Friday, March 25, 2022

Mythic Underworld: Ishtar and Ereshkigal

I've been reading a fascinating anthology, Myths from Mesopotamia, of stories translated from ancient Akkadian. Some of these are the well known myths of Gilgamesh and Atrahasis, which told a flood story that will be familiar to readers of the Hebrew Bible. Other stories, though, talk about the descent of deities into the mythic underworld – a long-standing interest of this blog.

There are a number of such descents. One story describes the goddess Ishtar (sometimes called Inanna) going down to the realm of her sister Ereshkigal. She threatens the gatekeeper (more on that later), and is allowed in - although only after she strips away all of her ornamentation. Then she is inflicted with a series of diseases and imprisoned. Since Ishtar is a fertility goddess, all sexual activity on earth ceases while she is trapped. Ea creates a man, called Good-Looks in the translation, to trick Ereshkigal into requesting a drink of water; this causes her to free Ishtar. The myth also involves the release (which in some other versions is only temporary) of Ishtar's lover Dumuzi.

The other stories involve the god Nergal. The myth is somewhat different in two versions, but the gist is that the gods are having a banquet, and Ereshkigal sends her vizier up to get her portion. Nergal is disrespectful to the vizier and must go down into the underworld as penitence. In one version he brings down an elaborate chair to allow him to escape, but Ereshkigal makes a threat (more later) and he has to return as her lover. In the other he is sent down as a penitent and seduced by promises of power from Ereshkigal.

So as not to bury the lede on these threats, which are roughly the same, let's go right to the source text, from the Descent of Ishtar.

Here, gatekeeper, open your gate for me,
Open your gate for me to come in!
If you do not open the gate for me to come in,
I shall smash the door and shatter the bolt,
I shall smash the doorpost and overturn the doors,
I shall raise up the dead and they shall eat the living:
The dead shall outnumber the living!

Reading this, I cannot help but be reminded of the modern trope of a zombie apocalypse. The seven gates of the underworld are what protects the earth from hordes of ravenous dead. And yet this threat is made both by Ishtar and Ereshkigal in quite a number of myths. In fact we first see it in this anthology with the Epic of Gilgamesh, where Ishtar makes the same threat if she is not given the Bull of Heaven (which is promptly dispatched by Gilgamesh and Enkidu in an anticlimactic fight that many referees will find too familiar.)

It's also interesting that Ishtar has to remove her clothing and protection to step through the gates in the first place. Nergal subverts this somewhat; in one version of his myth, he dispatches the doorkeepers rather than being let in conventionally. Certainly those are ideas that can be played with in creating a D&D underworld.

One detail I found fascinating was that the inhabitants of the underworld are described as clothed in feathers, eating dust and clay, and having no offspring. This might be an interesting tidbit for those who want to avoid the D&D tropes of "what do the monsters eat" and "do we kill baby orcs?" (or more generally the idea that the PCs are invading the realms of sentient cultures). The issue of drinking water seems particularly critical, which can be interesting either as a tool or a threat to pose to the player characters in the underworld.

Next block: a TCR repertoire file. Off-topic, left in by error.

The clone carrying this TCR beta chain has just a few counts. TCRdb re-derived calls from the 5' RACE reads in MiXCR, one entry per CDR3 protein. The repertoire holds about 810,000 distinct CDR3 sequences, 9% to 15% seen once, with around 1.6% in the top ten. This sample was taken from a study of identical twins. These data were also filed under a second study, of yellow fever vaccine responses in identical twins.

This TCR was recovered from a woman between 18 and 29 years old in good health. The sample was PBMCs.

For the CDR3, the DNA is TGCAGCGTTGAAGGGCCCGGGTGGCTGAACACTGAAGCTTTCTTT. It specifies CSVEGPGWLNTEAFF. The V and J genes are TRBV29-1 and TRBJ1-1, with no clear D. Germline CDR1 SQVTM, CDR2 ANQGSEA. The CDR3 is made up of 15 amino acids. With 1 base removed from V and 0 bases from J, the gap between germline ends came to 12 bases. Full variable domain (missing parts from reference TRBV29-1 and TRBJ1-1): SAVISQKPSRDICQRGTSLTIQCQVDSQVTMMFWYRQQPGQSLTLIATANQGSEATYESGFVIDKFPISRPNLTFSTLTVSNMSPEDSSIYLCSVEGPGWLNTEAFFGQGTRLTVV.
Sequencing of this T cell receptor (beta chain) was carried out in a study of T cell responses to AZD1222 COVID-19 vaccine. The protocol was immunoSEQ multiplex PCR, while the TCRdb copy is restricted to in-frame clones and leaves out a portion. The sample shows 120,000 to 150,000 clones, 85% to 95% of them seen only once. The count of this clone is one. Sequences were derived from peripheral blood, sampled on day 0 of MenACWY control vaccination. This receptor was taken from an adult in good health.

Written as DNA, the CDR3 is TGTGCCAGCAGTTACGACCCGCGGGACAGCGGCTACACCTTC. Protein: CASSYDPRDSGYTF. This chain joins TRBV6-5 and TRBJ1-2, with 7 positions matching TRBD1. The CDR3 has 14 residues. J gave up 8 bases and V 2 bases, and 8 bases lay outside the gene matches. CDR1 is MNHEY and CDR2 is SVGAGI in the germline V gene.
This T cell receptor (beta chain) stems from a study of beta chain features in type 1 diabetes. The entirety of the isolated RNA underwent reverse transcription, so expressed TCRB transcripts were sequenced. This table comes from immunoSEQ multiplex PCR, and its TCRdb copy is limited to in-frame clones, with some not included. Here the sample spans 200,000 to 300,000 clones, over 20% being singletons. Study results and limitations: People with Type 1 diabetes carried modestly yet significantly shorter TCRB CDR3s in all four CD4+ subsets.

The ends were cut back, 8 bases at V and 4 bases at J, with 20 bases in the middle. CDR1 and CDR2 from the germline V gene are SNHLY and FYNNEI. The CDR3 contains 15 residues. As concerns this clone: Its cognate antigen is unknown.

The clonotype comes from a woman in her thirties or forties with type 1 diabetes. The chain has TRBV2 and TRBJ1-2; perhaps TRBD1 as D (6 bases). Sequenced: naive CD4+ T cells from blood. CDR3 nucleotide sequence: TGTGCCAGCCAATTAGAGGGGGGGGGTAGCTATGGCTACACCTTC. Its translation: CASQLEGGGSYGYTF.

The Babylonian myths feature various demons, such as the gallu shown tormenting poor Dumuzi above. They were known as the demons that hauled the dead to the underworld. One thing we will note is that there are in fact larger and smaller demons, with their leader wielding a mace. In the Sumerian version Dumuzi's hands and feet are turned into snake hands and feet so that he can escape from them. There are some adaptations of gallu to modern versions of D&D, but they seem like a flexible race: you can run them like anything in classic D&D from a goblin to an ogre, making the bigger ones more proper dangers. And of course they could wear increasingly bizarre feathered clothing.

The last thing that I think needs to be pulled out of this is the nature of the deities in question. Ishtar was of course a major goddess of love, but also war and conquest, infamous for the practice (which may have been spurious or exaggerated) of sacred prostitution. Ereshkigal herself seems to have been principally a queen of the underworld, though it's fascinating that she unleashes disease at Ishtar and makes threats of zombie hordes. Nergal was a bit more interesting, as he is a god of war and plague, and specifically had a role in drawing ghosts back into the realm of the dead.

So if you want to make your underworld more Babylonian, consider multiple gates with sacrifices or gatekeepers; big and small demons with clothing made of feathers; and don't forget the hordes of ravenous zombies.

Images in this post are from the public domain. Sources: goddess, demons.

1 comment:

  1. This is excellent! Oddly, Ishtar's threat in the Penguin translation of Gilgamesh is "they shall eat AS the living". I'm not sure what's creepier - zombies spilling out of the Underworld to eat you or to rummage through your cupboards!


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